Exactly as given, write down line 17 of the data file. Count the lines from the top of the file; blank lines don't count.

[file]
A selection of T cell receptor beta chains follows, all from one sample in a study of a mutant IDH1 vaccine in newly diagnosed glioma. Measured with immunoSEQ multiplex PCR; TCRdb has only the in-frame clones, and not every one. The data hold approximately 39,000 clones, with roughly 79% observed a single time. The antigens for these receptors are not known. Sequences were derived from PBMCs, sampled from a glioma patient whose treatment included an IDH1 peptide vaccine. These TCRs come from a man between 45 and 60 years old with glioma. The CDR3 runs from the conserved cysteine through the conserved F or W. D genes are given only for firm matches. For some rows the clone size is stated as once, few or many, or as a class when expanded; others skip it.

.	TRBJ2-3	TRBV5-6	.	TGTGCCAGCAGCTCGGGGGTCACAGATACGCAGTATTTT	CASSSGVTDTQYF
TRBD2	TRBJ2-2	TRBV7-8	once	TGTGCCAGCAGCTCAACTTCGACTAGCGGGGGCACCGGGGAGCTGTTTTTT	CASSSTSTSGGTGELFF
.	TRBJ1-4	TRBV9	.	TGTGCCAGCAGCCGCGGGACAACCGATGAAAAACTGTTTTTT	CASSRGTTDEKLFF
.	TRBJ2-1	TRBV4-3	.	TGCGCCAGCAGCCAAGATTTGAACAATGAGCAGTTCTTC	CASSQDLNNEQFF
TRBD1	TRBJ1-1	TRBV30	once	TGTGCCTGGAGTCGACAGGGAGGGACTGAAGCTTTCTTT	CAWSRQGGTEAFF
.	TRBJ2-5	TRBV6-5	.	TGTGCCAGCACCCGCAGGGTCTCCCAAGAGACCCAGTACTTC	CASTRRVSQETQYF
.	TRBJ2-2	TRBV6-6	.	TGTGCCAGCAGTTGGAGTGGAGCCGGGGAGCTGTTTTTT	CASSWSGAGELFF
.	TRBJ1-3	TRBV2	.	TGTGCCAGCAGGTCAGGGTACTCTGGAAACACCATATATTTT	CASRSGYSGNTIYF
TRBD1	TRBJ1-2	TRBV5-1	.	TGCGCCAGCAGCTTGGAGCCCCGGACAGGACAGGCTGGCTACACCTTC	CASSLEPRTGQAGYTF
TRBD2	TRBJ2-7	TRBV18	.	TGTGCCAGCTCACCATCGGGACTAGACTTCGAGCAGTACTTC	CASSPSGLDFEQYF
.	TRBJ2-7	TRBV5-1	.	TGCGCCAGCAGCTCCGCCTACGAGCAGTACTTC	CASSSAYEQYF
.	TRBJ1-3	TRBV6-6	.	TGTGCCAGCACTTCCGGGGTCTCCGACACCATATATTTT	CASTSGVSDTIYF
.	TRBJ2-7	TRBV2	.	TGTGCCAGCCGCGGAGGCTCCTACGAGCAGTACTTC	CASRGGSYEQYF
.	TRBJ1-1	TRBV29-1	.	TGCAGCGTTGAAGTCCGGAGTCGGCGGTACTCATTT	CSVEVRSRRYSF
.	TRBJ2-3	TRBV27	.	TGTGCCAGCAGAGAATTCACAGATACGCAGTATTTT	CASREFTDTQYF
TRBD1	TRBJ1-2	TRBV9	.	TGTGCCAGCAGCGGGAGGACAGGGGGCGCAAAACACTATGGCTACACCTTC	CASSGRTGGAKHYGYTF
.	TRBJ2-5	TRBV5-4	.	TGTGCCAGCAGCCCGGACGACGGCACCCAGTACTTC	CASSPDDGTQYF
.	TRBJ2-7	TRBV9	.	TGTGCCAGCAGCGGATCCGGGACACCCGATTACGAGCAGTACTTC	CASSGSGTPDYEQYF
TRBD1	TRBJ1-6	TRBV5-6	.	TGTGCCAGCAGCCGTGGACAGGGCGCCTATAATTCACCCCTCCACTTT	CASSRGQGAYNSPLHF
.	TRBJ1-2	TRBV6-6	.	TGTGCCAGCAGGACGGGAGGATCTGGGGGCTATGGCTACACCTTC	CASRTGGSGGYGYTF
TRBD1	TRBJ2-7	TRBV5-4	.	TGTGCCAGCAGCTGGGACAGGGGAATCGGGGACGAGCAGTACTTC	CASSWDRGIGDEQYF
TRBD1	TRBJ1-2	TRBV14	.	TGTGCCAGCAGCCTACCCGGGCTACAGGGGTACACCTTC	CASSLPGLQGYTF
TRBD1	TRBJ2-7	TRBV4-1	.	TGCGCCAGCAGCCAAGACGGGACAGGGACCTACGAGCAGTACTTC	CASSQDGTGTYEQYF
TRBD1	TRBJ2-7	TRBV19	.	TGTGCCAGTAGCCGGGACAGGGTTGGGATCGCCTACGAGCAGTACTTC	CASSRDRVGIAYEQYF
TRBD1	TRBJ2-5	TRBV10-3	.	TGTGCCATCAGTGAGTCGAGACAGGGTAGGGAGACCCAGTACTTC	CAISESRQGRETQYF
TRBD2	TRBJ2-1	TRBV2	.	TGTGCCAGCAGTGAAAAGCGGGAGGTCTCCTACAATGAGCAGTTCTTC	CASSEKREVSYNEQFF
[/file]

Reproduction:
TRBD1	TRBJ1-2	TRBV9	.	TGTGCCAGCAGCGGGAGGACAGGGGGCGCAAAACACTATGGCTACACCTTC	CASSGRTGGAKHYGYTF